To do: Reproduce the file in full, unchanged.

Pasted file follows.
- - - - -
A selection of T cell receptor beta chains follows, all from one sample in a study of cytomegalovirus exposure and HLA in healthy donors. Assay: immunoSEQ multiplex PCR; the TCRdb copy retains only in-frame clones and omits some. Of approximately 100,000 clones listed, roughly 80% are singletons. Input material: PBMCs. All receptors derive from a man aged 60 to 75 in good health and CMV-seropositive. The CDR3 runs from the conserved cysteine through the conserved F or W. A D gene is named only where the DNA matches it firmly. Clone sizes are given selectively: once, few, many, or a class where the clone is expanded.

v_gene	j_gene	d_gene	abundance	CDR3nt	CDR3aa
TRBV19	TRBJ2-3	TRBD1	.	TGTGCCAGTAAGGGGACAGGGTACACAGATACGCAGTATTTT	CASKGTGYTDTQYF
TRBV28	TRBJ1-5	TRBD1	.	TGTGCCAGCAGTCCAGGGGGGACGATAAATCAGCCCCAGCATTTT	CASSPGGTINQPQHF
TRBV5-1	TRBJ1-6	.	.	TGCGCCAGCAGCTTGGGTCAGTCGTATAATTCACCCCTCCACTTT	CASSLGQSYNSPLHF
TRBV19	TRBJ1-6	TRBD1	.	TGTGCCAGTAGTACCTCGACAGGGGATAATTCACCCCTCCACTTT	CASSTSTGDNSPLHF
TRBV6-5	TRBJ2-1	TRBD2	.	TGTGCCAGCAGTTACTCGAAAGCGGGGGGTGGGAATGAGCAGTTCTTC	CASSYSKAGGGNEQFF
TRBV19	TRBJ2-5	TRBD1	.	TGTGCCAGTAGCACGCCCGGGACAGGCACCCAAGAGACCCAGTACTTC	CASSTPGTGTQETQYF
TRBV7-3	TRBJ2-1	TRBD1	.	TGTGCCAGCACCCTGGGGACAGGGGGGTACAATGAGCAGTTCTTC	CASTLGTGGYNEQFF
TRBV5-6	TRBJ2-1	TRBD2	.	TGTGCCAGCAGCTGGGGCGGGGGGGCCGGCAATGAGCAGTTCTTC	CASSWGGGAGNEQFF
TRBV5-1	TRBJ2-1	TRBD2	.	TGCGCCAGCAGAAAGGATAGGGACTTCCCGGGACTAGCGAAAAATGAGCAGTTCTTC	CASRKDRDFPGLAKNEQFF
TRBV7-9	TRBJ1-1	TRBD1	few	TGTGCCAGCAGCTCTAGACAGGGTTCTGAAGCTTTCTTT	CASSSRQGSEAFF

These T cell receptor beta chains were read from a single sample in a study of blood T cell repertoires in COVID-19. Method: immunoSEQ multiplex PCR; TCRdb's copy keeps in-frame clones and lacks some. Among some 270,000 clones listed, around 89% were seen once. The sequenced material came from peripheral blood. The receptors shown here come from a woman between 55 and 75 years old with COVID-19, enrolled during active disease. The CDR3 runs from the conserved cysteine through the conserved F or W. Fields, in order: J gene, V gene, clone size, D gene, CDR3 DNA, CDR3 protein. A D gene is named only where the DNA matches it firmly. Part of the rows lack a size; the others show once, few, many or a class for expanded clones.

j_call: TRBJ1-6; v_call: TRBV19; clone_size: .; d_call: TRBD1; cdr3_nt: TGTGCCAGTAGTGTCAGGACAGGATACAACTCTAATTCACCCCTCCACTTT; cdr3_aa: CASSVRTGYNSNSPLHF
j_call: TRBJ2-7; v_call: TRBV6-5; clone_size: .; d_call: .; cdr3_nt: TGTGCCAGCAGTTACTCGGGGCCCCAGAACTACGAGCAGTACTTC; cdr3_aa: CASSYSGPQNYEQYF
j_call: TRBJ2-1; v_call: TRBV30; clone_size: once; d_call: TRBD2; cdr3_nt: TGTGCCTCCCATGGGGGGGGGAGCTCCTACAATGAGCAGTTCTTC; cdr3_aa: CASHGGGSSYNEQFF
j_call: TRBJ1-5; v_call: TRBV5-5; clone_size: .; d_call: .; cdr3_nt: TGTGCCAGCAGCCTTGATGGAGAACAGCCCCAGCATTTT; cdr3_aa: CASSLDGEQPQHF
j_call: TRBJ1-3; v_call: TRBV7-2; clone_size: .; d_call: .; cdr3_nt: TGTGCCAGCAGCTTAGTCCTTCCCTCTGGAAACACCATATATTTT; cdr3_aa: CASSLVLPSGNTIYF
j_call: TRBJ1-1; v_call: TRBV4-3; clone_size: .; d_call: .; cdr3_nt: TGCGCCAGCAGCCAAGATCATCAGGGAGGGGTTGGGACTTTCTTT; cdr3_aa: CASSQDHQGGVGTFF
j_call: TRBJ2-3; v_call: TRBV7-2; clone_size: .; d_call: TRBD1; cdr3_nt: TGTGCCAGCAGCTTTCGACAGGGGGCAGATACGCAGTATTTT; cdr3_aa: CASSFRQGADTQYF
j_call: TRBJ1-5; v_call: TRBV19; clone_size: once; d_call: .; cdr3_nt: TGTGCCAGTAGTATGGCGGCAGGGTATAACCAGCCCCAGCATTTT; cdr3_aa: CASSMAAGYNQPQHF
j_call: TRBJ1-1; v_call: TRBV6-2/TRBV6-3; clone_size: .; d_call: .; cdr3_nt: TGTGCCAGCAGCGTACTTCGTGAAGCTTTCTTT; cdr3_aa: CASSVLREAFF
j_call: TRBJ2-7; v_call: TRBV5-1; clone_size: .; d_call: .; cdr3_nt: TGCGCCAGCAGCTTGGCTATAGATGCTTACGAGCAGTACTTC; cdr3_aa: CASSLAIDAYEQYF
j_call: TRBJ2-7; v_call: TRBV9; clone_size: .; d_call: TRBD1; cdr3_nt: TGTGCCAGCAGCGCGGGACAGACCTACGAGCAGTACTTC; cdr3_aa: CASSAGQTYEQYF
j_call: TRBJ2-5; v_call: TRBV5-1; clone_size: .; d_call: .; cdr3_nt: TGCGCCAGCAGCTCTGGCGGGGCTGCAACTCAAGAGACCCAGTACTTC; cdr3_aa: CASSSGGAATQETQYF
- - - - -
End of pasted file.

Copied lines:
A selection of T cell receptor beta chains follows, all from one sample in a study of cytomegalovirus exposure and HLA in healthy donors. Assay: immunoSEQ multiplex PCR; the TCRdb copy retains only in-frame clones and omits some. Of approximately 100,000 clones listed, roughly 80% are singletons. Input material: PBMCs. All receptors derive from a man aged 60 to 75 in good health and CMV-seropositive. The CDR3 runs from the conserved cysteine through the conserved F or W. A D gene is named only where the DNA matches it firmly. Clone sizes are given selectively: once, few, many, or a class where the clone is expanded.

v_gene	j_gene	d_gene	abundance	CDR3nt	CDR3aa
TRBV19	TRBJ2-3	TRBD1	.	TGTGCCAGTAAGGGGACAGGGTACACAGATACGCAGTATTTT	CASKGTGYTDTQYF
TRBV28	TRBJ1-5	TRBD1	.	TGTGCCAGCAGTCCAGGGGGGACGATAAATCAGCCCCAGCATTTT	CASSPGGTINQPQHF
TRBV5-1	TRBJ1-6	.	.	TGCGCCAGCAGCTTGGGTCAGTCGTATAATTCACCCCTCCACTTT	CASSLGQSYNSPLHF
TRBV19	TRBJ1-6	TRBD1	.	TGTGCCAGTAGTACCTCGACAGGGGATAATTCACCCCTCCACTTT	CASSTSTGDNSPLHF
TRBV6-5	TRBJ2-1	TRBD2	.	TGTGCCAGCAGTTACTCGAAAGCGGGGGGTGGGAATGAGCAGTTCTTC	CASSYSKAGGGNEQFF
TRBV19	TRBJ2-5	TRBD1	.	TGTGCCAGTAGCACGCCCGGGACAGGCACCCAAGAGACCCAGTACTTC	CASSTPGTGTQETQYF
TRBV7-3	TRBJ2-1	TRBD1	.	TGTGCCAGCACCCTGGGGACAGGGGGGTACAATGAGCAGTTCTTC	CASTLGTGGYNEQFF
TRBV5-6	TRBJ2-1	TRBD2	.	TGTGCCAGCAGCTGGGGCGGGGGGGCCGGCAATGAGCAGTTCTTC	CASSWGGGAGNEQFF
TRBV5-1	TRBJ2-1	TRBD2	.	TGCGCCAGCAGAAAGGATAGGGACTTCCCGGGACTAGCGAAAAATGAGCAGTTCTTC	CASRKDRDFPGLAKNEQFF
TRBV7-9	TRBJ1-1	TRBD1	few	TGTGCCAGCAGCTCTAGACAGGGTTCTGAAGCTTTCTTT	CASSSRQGSEAFF

These T cell receptor beta chains were read from a single sample in a study of blood T cell repertoires in COVID-19. Method: immunoSEQ multiplex PCR; TCRdb's copy keeps in-frame clones and lacks some. Among some 270,000 clones listed, around 89% were seen once. The sequenced material came from peripheral blood. The receptors shown here come from a woman between 55 and 75 years old with COVID-19, enrolled during active disease. The CDR3 runs from the conserved cysteine through the conserved F or W. Fields, in order: J gene, V gene, clone size, D gene, CDR3 DNA, CDR3 protein. A D gene is named only where the DNA matches it firmly. Part of the rows lack a size; the others show once, few, many or a class for expanded clones.

j_call: TRBJ1-6; v_call: TRBV19; clone_size: .; d_call: TRBD1; cdr3_nt: TGTGCCAGTAGTGTCAGGACAGGATACAACTCTAATTCACCCCTCCACTTT; cdr3_aa: CASSVRTGYNSNSPLHF
j_call: TRBJ2-7; v_call: TRBV6-5; clone_size: .; d_call: .; cdr3_nt: TGTGCCAGCAGTTACTCGGGGCCCCAGAACTACGAGCAGTACTTC; cdr3_aa: CASSYSGPQNYEQYF
j_call: TRBJ2-1; v_call: TRBV30; clone_size: once; d_call: TRBD2; cdr3_nt: TGTGCCTCCCATGGGGGGGGGAGCTCCTACAATGAGCAGTTCTTC; cdr3_aa: CASHGGGSSYNEQFF
j_call: TRBJ1-5; v_call: TRBV5-5; clone_size: .; d_call: .; cdr3_nt: TGTGCCAGCAGCCTTGATGGAGAACAGCCCCAGCATTTT; cdr3_aa: CASSLDGEQPQHF
j_call: TRBJ1-3; v_call: TRBV7-2; clone_size: .; d_call: .; cdr3_nt: TGTGCCAGCAGCTTAGTCCTTCCCTCTGGAAACACCATATATTTT; cdr3_aa: CASSLVLPSGNTIYF
j_call: TRBJ1-1; v_call: TRBV4-3; clone_size: .; d_call: .; cdr3_nt: TGCGCCAGCAGCCAAGATCATCAGGGAGGGGTTGGGACTTTCTTT; cdr3_aa: CASSQDHQGGVGTFF
j_call: TRBJ2-3; v_call: TRBV7-2; clone_size: .; d_call: TRBD1; cdr3_nt: TGTGCCAGCAGCTTTCGACAGGGGGCAGATACGCAGTATTTT; cdr3_aa: CASSFRQGADTQYF
j_call: TRBJ1-5; v_call: TRBV19; clone_size: once; d_call: .; cdr3_nt: TGTGCCAGTAGTATGGCGGCAGGGTATAACCAGCCCCAGCATTTT; cdr3_aa: CASSMAAGYNQPQHF
j_call: TRBJ1-1; v_call: TRBV6-2/TRBV6-3; clone_size: .; d_call: .; cdr3_nt: TGTGCCAGCAGCGTACTTCGTGAAGCTTTCTTT; cdr3_aa: CASSVLREAFF
j_call: TRBJ2-7; v_call: TRBV5-1; clone_size: .; d_call: .; cdr3_nt: TGCGCCAGCAGCTTGGCTATAGATGCTTACGAGCAGTACTTC; cdr3_aa: CASSLAIDAYEQYF
j_call: TRBJ2-7; v_call: TRBV9; clone_size: .; d_call: TRBD1; cdr3_nt: TGTGCCAGCAGCGCGGGACAGACCTACGAGCAGTACTTC; cdr3_aa: CASSAGQTYEQYF
j_call: TRBJ2-5; v_call: TRBV5-1; clone_size: .; d_call: .; cdr3_nt: TGCGCCAGCAGCTCTGGCGGGGCTGCAACTCAAGAGACCCAGTACTTC; cdr3_aa: CASSSGGAATQETQYF